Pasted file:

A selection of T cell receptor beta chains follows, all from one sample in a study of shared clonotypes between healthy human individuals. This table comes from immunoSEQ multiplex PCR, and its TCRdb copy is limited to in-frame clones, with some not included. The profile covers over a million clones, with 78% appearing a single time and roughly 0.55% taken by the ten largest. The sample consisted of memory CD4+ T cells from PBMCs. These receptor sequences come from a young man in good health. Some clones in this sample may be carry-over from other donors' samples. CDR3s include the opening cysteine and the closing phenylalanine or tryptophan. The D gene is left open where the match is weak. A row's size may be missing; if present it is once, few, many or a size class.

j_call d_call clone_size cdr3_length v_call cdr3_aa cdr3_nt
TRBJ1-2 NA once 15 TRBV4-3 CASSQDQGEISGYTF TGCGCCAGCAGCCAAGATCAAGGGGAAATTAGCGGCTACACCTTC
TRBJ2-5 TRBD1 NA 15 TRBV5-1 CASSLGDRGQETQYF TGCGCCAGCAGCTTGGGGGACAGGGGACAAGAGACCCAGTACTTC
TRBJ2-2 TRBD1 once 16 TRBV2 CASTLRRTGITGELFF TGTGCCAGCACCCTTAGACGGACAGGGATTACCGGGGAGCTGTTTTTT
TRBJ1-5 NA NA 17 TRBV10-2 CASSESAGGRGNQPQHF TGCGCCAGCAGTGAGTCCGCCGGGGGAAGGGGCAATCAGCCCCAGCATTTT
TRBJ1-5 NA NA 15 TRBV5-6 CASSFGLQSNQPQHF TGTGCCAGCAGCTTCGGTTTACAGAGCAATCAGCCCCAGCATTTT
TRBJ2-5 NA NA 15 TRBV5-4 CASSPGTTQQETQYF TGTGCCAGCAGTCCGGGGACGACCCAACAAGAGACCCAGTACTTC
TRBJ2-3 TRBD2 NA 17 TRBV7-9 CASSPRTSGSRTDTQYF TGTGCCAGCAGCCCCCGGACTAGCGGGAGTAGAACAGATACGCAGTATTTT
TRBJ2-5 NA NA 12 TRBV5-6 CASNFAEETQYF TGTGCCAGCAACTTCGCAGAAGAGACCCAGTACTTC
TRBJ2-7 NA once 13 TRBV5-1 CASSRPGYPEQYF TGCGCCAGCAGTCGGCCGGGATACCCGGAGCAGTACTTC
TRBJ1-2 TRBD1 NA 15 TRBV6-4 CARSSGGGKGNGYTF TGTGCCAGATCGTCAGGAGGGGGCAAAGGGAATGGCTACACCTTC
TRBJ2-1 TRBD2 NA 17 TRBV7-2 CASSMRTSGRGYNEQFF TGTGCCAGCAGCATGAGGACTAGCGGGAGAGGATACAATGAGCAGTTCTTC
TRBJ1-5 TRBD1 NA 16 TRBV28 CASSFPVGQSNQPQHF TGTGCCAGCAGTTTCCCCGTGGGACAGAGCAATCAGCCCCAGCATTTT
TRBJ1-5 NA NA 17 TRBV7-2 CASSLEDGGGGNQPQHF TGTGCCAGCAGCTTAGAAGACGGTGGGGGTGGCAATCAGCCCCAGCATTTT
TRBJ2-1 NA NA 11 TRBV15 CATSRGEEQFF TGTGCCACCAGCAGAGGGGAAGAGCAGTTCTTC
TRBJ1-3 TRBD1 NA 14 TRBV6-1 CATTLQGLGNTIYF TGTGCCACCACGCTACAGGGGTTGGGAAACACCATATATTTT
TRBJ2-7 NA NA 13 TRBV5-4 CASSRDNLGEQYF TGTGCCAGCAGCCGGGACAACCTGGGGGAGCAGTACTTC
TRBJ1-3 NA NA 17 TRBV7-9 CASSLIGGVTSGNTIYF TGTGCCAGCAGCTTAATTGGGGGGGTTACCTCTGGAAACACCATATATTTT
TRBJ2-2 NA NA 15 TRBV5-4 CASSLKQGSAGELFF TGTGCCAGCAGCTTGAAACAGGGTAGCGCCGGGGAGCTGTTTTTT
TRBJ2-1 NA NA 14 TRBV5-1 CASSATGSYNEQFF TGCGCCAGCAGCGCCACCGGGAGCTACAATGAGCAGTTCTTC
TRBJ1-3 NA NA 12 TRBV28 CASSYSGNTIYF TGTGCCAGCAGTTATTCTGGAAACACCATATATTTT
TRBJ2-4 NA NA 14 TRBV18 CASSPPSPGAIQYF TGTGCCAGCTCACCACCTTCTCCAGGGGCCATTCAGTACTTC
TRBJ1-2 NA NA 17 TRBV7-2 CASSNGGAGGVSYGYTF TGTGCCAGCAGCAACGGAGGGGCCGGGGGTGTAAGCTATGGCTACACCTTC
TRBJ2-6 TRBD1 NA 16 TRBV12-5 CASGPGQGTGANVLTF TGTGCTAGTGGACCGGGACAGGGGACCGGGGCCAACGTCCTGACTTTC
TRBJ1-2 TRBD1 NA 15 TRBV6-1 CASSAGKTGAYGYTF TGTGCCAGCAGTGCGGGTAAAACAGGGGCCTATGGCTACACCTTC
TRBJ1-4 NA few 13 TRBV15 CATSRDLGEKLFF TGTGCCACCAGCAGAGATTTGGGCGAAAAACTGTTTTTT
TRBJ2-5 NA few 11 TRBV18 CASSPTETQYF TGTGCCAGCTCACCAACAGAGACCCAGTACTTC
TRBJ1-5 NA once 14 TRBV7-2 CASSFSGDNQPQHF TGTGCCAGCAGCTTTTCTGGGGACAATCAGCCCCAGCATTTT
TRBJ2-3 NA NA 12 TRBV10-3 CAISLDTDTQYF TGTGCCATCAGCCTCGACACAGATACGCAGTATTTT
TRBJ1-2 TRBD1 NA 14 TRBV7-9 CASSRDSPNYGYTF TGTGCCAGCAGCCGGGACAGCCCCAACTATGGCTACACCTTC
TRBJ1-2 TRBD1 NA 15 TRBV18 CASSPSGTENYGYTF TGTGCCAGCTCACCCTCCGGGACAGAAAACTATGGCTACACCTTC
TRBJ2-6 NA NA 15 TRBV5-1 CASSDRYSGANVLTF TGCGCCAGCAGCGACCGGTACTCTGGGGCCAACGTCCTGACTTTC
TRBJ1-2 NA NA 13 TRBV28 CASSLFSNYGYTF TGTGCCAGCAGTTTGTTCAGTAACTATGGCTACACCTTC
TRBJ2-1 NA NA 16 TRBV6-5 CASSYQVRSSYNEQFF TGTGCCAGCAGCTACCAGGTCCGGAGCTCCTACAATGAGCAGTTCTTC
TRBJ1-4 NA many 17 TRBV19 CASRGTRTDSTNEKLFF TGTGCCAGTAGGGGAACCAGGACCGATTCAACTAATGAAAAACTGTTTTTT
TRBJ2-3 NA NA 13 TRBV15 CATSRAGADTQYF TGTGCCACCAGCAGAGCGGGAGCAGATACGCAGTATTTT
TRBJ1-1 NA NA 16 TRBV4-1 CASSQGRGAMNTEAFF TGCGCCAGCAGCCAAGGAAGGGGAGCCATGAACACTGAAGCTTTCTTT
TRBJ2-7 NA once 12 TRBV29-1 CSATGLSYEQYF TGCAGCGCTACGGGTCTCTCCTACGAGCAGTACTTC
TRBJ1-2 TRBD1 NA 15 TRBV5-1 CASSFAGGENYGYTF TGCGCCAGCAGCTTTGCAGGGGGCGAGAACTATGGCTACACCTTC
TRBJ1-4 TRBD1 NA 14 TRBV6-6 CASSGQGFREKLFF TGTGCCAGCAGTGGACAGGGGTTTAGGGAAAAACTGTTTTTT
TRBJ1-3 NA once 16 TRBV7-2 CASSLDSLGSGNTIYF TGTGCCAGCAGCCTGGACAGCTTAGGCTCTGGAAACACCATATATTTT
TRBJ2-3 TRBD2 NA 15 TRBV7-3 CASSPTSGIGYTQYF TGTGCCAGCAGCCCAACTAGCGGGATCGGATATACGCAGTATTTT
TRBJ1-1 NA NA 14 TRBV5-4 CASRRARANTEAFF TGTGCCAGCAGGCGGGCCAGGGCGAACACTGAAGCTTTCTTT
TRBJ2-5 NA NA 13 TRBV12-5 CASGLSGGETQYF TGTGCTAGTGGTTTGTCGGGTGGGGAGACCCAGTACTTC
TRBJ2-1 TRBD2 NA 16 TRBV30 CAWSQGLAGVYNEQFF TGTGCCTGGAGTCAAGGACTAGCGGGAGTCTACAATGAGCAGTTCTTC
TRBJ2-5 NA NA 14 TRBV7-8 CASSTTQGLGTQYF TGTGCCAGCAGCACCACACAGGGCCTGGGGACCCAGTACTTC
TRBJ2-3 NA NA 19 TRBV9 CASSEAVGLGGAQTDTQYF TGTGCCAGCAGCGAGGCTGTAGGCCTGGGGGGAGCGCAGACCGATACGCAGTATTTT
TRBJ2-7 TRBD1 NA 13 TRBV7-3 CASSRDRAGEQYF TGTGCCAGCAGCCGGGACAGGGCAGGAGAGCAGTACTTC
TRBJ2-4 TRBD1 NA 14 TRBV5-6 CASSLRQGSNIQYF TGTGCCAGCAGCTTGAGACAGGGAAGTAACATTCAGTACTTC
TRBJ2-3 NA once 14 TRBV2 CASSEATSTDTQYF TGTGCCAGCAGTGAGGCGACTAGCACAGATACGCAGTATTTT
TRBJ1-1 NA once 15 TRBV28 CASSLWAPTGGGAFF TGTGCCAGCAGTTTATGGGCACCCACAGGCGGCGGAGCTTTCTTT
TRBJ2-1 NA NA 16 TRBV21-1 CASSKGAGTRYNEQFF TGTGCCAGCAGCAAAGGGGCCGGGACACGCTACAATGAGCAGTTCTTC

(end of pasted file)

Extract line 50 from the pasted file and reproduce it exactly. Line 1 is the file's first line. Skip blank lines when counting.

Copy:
TRBJ2-4 TRBD1 NA 14 TRBV5-6 CASSLRQGSNIQYF TGTGCCAGCAGCTTGAGACAGGGAAGTAACATTCAGTACTTC